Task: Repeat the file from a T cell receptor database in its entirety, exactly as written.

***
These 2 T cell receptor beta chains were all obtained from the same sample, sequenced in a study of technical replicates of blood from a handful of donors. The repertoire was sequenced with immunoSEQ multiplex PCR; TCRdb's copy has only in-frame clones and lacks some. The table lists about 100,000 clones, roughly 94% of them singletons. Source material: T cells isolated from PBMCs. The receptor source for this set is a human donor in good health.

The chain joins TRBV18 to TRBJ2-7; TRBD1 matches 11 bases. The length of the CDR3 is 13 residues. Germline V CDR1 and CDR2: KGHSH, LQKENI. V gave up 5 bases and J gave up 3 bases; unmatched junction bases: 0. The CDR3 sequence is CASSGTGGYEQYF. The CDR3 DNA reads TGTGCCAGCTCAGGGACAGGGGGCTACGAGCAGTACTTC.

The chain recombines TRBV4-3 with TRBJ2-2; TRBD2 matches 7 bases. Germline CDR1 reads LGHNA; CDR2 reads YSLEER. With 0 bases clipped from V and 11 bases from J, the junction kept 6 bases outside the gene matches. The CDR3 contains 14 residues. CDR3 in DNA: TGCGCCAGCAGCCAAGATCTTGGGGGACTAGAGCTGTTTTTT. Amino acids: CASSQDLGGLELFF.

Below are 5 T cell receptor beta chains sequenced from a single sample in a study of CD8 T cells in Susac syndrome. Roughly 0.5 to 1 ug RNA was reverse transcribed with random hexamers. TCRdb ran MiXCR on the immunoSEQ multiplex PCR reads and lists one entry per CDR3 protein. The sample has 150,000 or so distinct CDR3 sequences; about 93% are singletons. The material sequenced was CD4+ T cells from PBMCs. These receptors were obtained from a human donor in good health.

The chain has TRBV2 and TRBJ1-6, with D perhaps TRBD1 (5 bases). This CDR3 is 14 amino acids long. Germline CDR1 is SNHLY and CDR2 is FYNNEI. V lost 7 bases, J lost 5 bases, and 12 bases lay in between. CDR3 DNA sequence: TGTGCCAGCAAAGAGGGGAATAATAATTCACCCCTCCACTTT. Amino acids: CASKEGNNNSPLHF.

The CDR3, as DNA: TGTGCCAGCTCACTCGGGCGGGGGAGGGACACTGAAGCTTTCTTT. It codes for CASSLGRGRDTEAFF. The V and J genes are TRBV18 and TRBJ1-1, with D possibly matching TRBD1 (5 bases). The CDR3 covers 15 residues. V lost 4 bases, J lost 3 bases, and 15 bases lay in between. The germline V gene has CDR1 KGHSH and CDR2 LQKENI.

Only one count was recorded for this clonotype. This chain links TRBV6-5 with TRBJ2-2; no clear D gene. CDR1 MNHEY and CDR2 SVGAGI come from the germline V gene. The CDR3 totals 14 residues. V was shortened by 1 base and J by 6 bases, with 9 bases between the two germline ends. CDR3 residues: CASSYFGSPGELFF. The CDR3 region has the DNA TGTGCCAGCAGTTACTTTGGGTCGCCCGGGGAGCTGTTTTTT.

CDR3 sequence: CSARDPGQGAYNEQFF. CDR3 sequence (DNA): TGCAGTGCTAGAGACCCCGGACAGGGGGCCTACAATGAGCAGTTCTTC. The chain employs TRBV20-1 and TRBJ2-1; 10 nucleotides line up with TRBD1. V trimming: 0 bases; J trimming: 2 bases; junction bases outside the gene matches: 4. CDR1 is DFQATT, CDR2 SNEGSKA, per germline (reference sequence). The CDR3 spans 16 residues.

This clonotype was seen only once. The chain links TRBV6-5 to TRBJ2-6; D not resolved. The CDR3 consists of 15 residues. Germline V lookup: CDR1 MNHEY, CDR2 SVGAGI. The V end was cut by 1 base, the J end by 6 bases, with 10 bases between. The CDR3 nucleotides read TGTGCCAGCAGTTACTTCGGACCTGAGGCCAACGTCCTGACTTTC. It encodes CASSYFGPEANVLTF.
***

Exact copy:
These 2 T cell receptor beta chains were all obtained from the same sample, sequenced in a study of technical replicates of blood from a handful of donors. The repertoire was sequenced with immunoSEQ multiplex PCR; TCRdb's copy has only in-frame clones and lacks some. The table lists about 100,000 clones, roughly 94% of them singletons. Source material: T cells isolated from PBMCs. The receptor source for this set is a human donor in good health.

The chain joins TRBV18 to TRBJ2-7; TRBD1 matches 11 bases. The length of the CDR3 is 13 residues. Germline V CDR1 and CDR2: KGHSH, LQKENI. V gave up 5 bases and J gave up 3 bases; unmatched junction bases: 0. The CDR3 sequence is CASSGTGGYEQYF. The CDR3 DNA reads TGTGCCAGCTCAGGGACAGGGGGCTACGAGCAGTACTTC.

The chain recombines TRBV4-3 with TRBJ2-2; TRBD2 matches 7 bases. Germline CDR1 reads LGHNA; CDR2 reads YSLEER. With 0 bases clipped from V and 11 bases from J, the junction kept 6 bases outside the gene matches. The CDR3 contains 14 residues. CDR3 in DNA: TGCGCCAGCAGCCAAGATCTTGGGGGACTAGAGCTGTTTTTT. Amino acids: CASSQDLGGLELFF.

Below are 5 T cell receptor beta chains sequenced from a single sample in a study of CD8 T cells in Susac syndrome. Roughly 0.5 to 1 ug RNA was reverse transcribed with random hexamers. TCRdb ran MiXCR on the immunoSEQ multiplex PCR reads and lists one entry per CDR3 protein. The sample has 150,000 or so distinct CDR3 sequences; about 93% are singletons. The material sequenced was CD4+ T cells from PBMCs. These receptors were obtained from a human donor in good health.

The chain has TRBV2 and TRBJ1-6, with D perhaps TRBD1 (5 bases). This CDR3 is 14 amino acids long. Germline CDR1 is SNHLY and CDR2 is FYNNEI. V lost 7 bases, J lost 5 bases, and 12 bases lay in between. CDR3 DNA sequence: TGTGCCAGCAAAGAGGGGAATAATAATTCACCCCTCCACTTT. Amino acids: CASKEGNNNSPLHF.

The CDR3, as DNA: TGTGCCAGCTCACTCGGGCGGGGGAGGGACACTGAAGCTTTCTTT. It codes for CASSLGRGRDTEAFF. The V and J genes are TRBV18 and TRBJ1-1, with D possibly matching TRBD1 (5 bases). The CDR3 covers 15 residues. V lost 4 bases, J lost 3 bases, and 15 bases lay in between. The germline V gene has CDR1 KGHSH and CDR2 LQKENI.

Only one count was recorded for this clonotype. This chain links TRBV6-5 with TRBJ2-2; no clear D gene. CDR1 MNHEY and CDR2 SVGAGI come from the germline V gene. The CDR3 totals 14 residues. V was shortened by 1 base and J by 6 bases, with 9 bases between the two germline ends. CDR3 residues: CASSYFGSPGELFF. The CDR3 region has the DNA TGTGCCAGCAGTTACTTTGGGTCGCCCGGGGAGCTGTTTTTT.

CDR3 sequence: CSARDPGQGAYNEQFF. CDR3 sequence (DNA): TGCAGTGCTAGAGACCCCGGACAGGGGGCCTACAATGAGCAGTTCTTC. The chain employs TRBV20-1 and TRBJ2-1; 10 nucleotides line up with TRBD1. V trimming: 0 bases; J trimming: 2 bases; junction bases outside the gene matches: 4. CDR1 is DFQATT, CDR2 SNEGSKA, per germline (reference sequence). The CDR3 spans 16 residues.

This clonotype was seen only once. The chain links TRBV6-5 to TRBJ2-6; D not resolved. The CDR3 consists of 15 residues. Germline V lookup: CDR1 MNHEY, CDR2 SVGAGI. The V end was cut by 1 base, the J end by 6 bases, with 10 bases between. The CDR3 nucleotides read TGTGCCAGCAGTTACTTCGGACCTGAGGCCAACGTCCTGACTTTC. It encodes CASSYFGPEANVLTF.